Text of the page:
Salceda to O Pedrouzo: Chapel, fountain and ‘shrooms!

The next morning Alida was well hydrated and felt very much better and resisted our suggestion to take the bus to O Pedrouzo. And so it was. We were off again retracing our steps about a km to rejoin the camino. As we broke again in and out of little groups. At one point. Eleanor and I wound up walking together mostly because we had become completely enamored with the wonderful variety of mushrooms everywhere and our incessant stopping to take pictures caused us to lag way behind the main group.


At some point Mary Jane joined us and we all walked together happily chatting about just everything and snapping mushroom pictures. Soon we left the forest section that we had just walked through and came across Geoff painting an old house with a for sale sign on it. Knowing that he needed to work, we waved and walked on up the road to a point where we could cross under the road and stopped at a pilgrim fountain just on the other side for photos.

Eleanor and Mary Jane at the fountain

Then, just a couple of hundred years beyond, the chapel of St. Irene sat nestled under a clump of trees. Unfortunately it was closed so we continued on after a few more pictures. Within a couple of km our walk then took us through the small town of Rua, one of those pretty, peaceful one road towns that makes you want to give everything up and just move right in, spend the rest of your days painting pictures and making bread coupled with afternoons sitting in a garden sipping wine. The stone walls were covered with crawling vines with beautiful purple flowers and the whole town had the air of a Disney movie come to life. It was there that I saw for the first time an open horreo and realized that it’s current use was as a corn crib. There was an albergue at the edge of the town and I so wanted to call out to the others that this was the place to stay! But we had our backpacks and the go-forward bag waiting for us up the hill, so sadly we walked on away…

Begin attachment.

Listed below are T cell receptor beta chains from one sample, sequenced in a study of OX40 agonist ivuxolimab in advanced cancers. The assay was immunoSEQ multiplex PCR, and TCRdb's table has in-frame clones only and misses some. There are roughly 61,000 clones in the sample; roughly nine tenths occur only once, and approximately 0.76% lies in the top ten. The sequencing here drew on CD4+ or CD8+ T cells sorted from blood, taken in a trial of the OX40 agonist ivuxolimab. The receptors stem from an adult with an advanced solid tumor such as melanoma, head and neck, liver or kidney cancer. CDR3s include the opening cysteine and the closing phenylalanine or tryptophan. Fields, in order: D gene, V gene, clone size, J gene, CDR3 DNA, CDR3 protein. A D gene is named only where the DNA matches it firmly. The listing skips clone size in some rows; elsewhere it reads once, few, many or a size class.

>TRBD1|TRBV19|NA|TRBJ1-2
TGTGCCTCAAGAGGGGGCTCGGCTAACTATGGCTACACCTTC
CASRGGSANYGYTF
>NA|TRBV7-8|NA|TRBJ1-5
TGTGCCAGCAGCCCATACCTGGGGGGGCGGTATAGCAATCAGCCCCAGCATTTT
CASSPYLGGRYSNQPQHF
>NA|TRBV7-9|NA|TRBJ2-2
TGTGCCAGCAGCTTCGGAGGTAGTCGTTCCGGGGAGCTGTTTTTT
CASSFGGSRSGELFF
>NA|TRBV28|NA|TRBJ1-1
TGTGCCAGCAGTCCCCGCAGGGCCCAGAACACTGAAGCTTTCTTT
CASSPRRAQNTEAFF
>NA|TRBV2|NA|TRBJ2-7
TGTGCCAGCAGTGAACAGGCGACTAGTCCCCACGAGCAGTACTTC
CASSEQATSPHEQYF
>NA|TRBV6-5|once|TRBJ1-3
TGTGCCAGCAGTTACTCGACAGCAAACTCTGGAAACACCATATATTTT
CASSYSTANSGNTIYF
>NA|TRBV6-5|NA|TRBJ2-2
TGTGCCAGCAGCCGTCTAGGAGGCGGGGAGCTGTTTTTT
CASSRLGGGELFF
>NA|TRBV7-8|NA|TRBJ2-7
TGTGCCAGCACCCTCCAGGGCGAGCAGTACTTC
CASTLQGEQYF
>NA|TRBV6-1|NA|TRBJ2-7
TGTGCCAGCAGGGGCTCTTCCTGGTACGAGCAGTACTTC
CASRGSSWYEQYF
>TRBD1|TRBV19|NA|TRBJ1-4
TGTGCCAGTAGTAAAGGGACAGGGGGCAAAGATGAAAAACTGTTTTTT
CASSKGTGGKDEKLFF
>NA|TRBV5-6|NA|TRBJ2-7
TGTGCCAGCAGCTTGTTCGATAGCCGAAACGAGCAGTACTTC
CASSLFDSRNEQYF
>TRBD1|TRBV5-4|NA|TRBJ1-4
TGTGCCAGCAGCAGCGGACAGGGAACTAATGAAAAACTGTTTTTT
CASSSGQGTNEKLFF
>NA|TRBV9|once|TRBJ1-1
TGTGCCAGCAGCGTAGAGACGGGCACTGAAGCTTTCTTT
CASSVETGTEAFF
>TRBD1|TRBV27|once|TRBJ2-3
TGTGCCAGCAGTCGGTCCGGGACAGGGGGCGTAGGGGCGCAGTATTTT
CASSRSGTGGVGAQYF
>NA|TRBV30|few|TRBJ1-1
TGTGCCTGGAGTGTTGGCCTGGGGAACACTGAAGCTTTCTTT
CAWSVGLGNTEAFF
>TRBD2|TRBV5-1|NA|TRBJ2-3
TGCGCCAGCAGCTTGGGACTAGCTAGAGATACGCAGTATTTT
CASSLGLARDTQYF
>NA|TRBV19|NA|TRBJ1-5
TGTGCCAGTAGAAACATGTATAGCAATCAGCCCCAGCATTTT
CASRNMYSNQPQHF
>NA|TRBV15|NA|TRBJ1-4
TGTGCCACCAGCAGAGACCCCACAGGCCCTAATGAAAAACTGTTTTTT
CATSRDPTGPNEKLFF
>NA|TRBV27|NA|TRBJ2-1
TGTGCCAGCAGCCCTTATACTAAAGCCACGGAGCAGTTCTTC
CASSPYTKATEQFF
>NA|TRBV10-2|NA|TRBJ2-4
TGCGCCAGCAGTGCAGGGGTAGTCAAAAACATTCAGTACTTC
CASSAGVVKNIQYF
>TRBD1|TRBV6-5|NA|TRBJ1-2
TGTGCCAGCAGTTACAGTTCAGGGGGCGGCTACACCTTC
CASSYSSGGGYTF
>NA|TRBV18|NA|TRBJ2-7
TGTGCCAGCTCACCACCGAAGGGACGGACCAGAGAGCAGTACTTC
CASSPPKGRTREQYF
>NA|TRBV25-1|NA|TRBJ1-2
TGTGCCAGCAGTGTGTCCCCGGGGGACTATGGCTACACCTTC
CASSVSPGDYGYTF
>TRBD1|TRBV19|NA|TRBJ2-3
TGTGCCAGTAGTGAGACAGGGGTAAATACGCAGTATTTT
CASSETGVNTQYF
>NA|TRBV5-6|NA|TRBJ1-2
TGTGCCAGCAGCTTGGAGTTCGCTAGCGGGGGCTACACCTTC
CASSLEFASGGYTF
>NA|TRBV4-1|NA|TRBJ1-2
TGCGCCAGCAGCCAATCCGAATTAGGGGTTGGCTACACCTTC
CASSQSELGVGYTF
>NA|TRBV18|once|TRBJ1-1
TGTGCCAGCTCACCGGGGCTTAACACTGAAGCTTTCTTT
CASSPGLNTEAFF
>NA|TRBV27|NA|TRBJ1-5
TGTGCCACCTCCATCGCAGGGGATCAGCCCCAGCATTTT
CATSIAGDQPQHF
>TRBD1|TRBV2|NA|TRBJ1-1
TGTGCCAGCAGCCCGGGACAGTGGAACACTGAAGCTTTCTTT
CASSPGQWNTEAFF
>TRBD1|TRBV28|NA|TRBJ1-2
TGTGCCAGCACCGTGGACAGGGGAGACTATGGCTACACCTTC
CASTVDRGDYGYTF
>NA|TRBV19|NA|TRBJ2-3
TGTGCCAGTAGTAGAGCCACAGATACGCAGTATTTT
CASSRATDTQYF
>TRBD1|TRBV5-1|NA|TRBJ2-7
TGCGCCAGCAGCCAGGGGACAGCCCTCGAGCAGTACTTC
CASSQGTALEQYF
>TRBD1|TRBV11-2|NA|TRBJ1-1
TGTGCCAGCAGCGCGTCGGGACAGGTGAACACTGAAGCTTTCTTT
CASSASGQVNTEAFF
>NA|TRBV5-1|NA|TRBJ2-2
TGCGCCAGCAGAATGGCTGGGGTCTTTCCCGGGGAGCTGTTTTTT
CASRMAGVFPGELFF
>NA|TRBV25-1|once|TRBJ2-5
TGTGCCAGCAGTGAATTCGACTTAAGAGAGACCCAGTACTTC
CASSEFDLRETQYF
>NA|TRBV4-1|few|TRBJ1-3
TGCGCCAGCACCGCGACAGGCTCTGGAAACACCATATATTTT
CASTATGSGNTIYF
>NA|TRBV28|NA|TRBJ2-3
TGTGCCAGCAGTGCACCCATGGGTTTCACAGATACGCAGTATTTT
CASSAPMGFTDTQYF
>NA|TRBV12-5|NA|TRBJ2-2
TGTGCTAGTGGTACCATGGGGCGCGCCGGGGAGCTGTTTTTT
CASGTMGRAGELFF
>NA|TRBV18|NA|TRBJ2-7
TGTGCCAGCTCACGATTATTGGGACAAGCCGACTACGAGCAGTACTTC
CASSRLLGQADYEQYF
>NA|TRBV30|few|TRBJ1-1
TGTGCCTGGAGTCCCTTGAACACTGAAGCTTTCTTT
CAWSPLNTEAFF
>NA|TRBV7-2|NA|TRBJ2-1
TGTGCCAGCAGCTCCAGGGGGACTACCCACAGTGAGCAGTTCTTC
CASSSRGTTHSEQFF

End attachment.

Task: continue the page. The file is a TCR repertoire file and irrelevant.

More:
Horreo with corn inside, not pigeons…

We arrived at the O Burgo to find our backpacks waiting. We checked in, picked our bunks for the night and then Eleanor, Mary Jane and I set out for some lunch. After scoping out the town we settled on the Galaicos bar and here I made another culinary observation: The Spanish do fried calamari just like I like it. So, it’s no to Italian, si to seafood! Geoff joined us when we waved him in from the street. Afterwards we visited a supermarket. We picked up a cheese wheel with a seashell in relief on the top-something that we were sure that done specifically for the tourist pilgrim- that actually turned out to be quite tasty plus cold cuts, wine and sodas for the group for later. Eleanor had become addicted to the Kas lemon sodas and was now craving them at every stop so now they were a must-have. We also had found a little pastry/bread shop and we added pastries along with bread to the mix. That night we all dined alfresco in the front reception area as there was no kitchen.


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